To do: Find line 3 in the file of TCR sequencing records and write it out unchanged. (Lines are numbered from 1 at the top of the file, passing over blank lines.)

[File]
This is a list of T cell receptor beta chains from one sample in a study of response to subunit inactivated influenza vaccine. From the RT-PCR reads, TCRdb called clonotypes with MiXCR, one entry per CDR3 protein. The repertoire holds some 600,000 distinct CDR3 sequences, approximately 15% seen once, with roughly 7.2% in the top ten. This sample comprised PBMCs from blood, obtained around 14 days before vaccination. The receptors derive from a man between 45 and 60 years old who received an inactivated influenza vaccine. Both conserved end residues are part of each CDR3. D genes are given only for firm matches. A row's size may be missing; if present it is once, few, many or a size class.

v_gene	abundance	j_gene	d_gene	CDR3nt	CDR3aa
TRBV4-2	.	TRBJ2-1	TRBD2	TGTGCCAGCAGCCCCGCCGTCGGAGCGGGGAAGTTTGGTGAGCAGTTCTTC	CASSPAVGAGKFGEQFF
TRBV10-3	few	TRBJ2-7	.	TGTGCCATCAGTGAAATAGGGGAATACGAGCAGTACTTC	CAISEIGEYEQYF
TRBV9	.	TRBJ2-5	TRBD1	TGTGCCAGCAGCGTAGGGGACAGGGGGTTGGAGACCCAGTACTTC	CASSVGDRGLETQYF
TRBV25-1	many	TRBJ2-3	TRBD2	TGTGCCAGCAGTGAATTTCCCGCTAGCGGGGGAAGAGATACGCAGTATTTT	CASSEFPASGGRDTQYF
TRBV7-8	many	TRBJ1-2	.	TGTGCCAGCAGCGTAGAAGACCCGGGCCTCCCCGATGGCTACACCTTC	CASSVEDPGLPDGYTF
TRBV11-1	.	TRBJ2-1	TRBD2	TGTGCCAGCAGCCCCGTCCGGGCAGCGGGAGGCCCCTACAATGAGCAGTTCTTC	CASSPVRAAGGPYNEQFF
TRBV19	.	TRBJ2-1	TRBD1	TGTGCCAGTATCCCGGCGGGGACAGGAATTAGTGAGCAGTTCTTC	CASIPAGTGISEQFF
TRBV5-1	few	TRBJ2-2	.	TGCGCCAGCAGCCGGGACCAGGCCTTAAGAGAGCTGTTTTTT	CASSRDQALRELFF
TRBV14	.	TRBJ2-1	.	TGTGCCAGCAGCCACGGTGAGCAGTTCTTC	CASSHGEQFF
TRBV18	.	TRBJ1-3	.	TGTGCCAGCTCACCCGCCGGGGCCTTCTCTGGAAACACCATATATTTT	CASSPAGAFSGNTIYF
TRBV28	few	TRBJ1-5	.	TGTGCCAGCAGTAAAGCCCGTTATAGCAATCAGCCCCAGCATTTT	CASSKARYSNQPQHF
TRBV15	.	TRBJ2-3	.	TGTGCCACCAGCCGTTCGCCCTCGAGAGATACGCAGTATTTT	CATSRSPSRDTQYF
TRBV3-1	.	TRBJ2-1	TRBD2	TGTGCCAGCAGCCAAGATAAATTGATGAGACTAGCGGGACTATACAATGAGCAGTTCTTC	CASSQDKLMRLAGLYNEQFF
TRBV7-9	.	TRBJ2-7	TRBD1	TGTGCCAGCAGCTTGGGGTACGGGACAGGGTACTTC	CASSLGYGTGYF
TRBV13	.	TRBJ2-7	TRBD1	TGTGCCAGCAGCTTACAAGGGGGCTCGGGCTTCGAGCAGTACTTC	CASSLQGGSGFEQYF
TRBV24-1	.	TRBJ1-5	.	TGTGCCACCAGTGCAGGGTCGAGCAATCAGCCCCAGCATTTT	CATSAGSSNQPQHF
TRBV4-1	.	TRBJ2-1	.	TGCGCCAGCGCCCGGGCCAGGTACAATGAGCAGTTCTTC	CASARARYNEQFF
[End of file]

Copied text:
TRBV4-2	.	TRBJ2-1	TRBD2	TGTGCCAGCAGCCCCGCCGTCGGAGCGGGGAAGTTTGGTGAGCAGTTCTTC	CASSPAVGAGKFGEQFF